This is the third journal entry provided to us by Susana Mai, who was selected for a Private Pilot Scholarship from Girls With Wings. The Girls With Wings 2014 Scholarship Program includes the Private Pilot Scholarship, to help defray the cost of flight training lessons in pursuit of a private pilot certificate. This scholarship targets those individuals who have soloed but have not completed the Private Pilot Course. The Private Pilot Scholarship is in the amount of $1000.00, funded by the generous donations from supporters of Girls With Wings, a 501(c)3 nonprofit organization. Susana's application essay is published here, her first essay here and her second essay here.
Final Journal Entry
By Susana Medeiros
The other day a fellow pilot brought his young daughter to the airport. She had been begging her parents for weeks to take her, because she wanted to “see the skydive plane.” I walked her over to the hangar where our airport’s skydive operation is based, and watched her as she watched one of the jump planes take off, loaded with jumpers, over the trees and up-up-up. Her eyes grew wide, and then squinted to catch the plane as it climbed out on that bright sunny day.
Later I walked over to her dad’s hanger, because he was working on a Kit Fox and I wanted to check in on his progress. I only recently joined the EAA, more for the camaraderie since it will likely be many years before I can invest in a homebuild, and so I was asking questions about his project as his daughter sat in the cockpit, fiddling with the yoke, and occasionally asking her dad about this or that gage.
“Careful,” I said. “Your dad put a gust guard on the rudder, so you can play with the yoke all you want, but don’t touch the pedals.”
“How do you know?” she asked.
“I had to learn all about planes when I was training to become a pilot.”
“You’re a pilot?”
“Yes! I got my license 2 months ago.”
“I’ve never met a girl pilot before.”
This young kid, who was far more exposed to the world of aviation than most kids her age through her dad, had still never had a female role model in aviation. She was curious, bright, and interested, but her parents thought she was too young to fly in a plane with her dad, and no one ever placed the idea in her head—although I’m sure her father would have gotten around to it—that she could be a pilot too! I think that this is how we lose girls every day. Exposure to aviation usually gets people excited about flying, but exposure isn’t enough to convince someone that their ideas are realistic, or that they are capable. Once I decided to start taking lessons, I had an amazing and loving community take me under its wing. Still, it wasn’t until a family friend took me up at the age of 21—until a friend I knew my entire life without ever knowing he was a pilot—told me more about himself, and then invited me into that community, that I was actually able to realize that flying was a goal of mine. It wasn’t until he encouraged me to have my first flight lesson that I realized that flying was something I wanted to do, forever, no matter the difficulties.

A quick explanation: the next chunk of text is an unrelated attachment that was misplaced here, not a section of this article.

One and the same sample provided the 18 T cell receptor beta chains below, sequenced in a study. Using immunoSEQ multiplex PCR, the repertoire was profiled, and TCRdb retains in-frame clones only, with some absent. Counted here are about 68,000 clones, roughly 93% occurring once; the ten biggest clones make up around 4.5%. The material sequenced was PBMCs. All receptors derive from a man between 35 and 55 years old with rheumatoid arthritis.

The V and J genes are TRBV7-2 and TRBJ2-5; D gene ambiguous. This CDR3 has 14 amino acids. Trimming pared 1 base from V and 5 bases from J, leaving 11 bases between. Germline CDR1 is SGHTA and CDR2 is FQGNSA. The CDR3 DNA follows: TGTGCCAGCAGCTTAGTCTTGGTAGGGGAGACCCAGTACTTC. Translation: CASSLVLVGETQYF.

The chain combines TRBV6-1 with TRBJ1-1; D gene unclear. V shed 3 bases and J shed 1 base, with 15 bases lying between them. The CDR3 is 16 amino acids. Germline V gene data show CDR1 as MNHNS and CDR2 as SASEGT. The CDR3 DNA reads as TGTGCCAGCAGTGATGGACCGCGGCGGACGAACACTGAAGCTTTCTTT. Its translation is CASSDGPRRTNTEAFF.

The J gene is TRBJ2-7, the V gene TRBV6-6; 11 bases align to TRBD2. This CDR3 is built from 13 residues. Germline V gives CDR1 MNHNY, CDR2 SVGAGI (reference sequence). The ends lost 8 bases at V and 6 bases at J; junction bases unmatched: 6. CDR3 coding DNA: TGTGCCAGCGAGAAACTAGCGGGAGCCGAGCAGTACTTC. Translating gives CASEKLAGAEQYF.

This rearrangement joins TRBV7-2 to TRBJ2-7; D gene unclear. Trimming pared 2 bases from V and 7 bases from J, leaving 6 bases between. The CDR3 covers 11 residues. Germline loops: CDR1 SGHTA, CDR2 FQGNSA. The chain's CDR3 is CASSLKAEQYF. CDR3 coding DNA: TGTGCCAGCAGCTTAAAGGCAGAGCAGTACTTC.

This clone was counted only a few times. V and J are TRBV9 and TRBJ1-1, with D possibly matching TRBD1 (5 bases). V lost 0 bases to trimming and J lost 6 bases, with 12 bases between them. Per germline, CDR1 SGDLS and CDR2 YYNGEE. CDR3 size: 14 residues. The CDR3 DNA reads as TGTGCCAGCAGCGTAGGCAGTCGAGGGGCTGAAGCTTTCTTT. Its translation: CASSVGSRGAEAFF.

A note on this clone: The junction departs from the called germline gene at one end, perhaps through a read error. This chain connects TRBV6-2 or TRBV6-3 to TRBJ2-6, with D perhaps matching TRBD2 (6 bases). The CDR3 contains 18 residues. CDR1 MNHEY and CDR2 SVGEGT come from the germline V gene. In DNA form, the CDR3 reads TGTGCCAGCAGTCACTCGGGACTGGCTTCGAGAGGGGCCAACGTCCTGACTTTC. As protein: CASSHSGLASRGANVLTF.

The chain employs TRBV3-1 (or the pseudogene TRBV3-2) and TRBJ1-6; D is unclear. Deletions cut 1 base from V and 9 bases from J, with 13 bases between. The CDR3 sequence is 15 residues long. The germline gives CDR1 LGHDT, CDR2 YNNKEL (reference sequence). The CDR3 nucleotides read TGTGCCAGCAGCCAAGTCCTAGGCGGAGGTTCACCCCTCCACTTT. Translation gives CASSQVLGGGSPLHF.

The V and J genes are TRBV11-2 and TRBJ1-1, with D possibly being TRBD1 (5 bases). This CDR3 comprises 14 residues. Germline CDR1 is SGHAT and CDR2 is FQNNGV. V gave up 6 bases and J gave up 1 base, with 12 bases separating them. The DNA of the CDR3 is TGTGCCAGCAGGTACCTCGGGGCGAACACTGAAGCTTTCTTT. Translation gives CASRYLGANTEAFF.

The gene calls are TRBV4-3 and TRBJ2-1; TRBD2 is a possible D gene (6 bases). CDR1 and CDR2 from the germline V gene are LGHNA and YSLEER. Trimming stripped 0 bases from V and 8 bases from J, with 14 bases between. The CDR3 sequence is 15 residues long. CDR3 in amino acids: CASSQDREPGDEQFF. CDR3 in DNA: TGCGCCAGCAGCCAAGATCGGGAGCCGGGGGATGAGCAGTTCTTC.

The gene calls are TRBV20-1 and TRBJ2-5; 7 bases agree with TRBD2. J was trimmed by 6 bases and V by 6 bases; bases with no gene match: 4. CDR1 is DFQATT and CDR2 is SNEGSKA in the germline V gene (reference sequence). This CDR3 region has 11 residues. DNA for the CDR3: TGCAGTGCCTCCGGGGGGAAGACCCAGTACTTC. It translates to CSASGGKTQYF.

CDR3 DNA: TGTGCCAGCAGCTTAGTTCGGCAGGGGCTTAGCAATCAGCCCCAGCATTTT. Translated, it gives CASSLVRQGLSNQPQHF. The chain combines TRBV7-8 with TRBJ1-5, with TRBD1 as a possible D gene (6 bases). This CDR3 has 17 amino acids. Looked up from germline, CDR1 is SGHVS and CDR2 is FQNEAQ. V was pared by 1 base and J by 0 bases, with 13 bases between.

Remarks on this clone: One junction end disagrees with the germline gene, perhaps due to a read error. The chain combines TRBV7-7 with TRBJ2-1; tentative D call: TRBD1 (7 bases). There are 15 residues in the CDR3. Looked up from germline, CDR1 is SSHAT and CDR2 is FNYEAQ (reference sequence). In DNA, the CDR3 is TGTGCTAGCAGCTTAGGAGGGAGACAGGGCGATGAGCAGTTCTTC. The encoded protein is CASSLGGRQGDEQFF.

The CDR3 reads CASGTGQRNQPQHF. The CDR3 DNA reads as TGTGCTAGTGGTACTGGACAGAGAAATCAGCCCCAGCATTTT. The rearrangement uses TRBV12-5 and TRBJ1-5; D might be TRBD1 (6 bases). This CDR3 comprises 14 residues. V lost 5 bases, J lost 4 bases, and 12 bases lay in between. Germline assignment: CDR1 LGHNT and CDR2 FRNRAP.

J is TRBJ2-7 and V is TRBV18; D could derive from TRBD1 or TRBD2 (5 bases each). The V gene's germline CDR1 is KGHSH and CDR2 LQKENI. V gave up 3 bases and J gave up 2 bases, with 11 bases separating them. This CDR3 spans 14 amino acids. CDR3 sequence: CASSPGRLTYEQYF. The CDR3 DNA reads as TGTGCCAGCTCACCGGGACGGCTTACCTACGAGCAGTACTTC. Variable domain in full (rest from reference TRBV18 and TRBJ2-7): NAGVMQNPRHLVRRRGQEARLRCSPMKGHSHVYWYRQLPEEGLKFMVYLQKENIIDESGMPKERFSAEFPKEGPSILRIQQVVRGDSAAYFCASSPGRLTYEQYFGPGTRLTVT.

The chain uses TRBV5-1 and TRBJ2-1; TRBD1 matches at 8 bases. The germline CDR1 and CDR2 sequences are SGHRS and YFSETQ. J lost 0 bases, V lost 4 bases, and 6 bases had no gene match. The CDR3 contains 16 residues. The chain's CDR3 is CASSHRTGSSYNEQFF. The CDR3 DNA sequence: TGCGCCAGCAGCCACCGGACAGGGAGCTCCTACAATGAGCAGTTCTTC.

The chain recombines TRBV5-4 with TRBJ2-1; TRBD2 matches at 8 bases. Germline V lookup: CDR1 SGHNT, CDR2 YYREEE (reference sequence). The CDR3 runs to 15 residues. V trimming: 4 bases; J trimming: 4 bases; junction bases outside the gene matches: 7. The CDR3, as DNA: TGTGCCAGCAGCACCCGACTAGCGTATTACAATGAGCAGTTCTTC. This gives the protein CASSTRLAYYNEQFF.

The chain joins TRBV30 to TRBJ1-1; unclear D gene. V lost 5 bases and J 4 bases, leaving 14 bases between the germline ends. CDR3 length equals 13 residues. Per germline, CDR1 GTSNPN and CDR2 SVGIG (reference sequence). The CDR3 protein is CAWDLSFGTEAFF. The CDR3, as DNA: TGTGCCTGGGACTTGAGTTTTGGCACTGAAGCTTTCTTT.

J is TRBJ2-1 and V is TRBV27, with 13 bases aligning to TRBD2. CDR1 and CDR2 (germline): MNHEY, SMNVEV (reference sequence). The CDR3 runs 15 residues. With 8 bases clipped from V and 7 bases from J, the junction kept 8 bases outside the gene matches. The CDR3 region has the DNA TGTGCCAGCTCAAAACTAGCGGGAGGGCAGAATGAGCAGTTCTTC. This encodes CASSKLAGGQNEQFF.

We need people to support us, and it’s awesome how much the men in my life have supported my endeavors! They’ve taught me the ropes of Foreflight, forwarded me the details on FAA seminars, let me jump into the right seat of their baby, their plane, and practice approaches—really, pilots are the best kind of people. But it also really really helps for women, young and old, to see women pilots in particular ….the more women pilots out in the field, the more it helps a woman surmount the cultural obstacles that constantly tell her that aviation is for airmen, and that tell her with her own two eyes that there is no one who looks like her, and so maybe no one who looks like her can do that sort of thing.
Recently, Girls With Wings announced that their project as a formal organization was coming to an end. After years of teaching girls that they can rule the skies, and giving so many of us the opportunity to do so, GWW felt that the time had come where we group of girls released out into the world could continue to spread the word: “we hope that we have built enough momentum so that this community can promote the GWW mission individually and collectively.” I wasn’t sure how much I believed in that statement—but I’ve only just started, how could I possibly do anything to advance this great mission?! But after talking to the daughter of an aviator who had never entertained the idea that a woman could be a pilot, I realized that already, my license only a few months old, I could be the kind of role model that GWW envisioned when they chose me and granted me the amazing gift of flight. Already I’m in the position to encourage, educate, and inspire women—it is such an amazing responsibility, and one that I happily carry.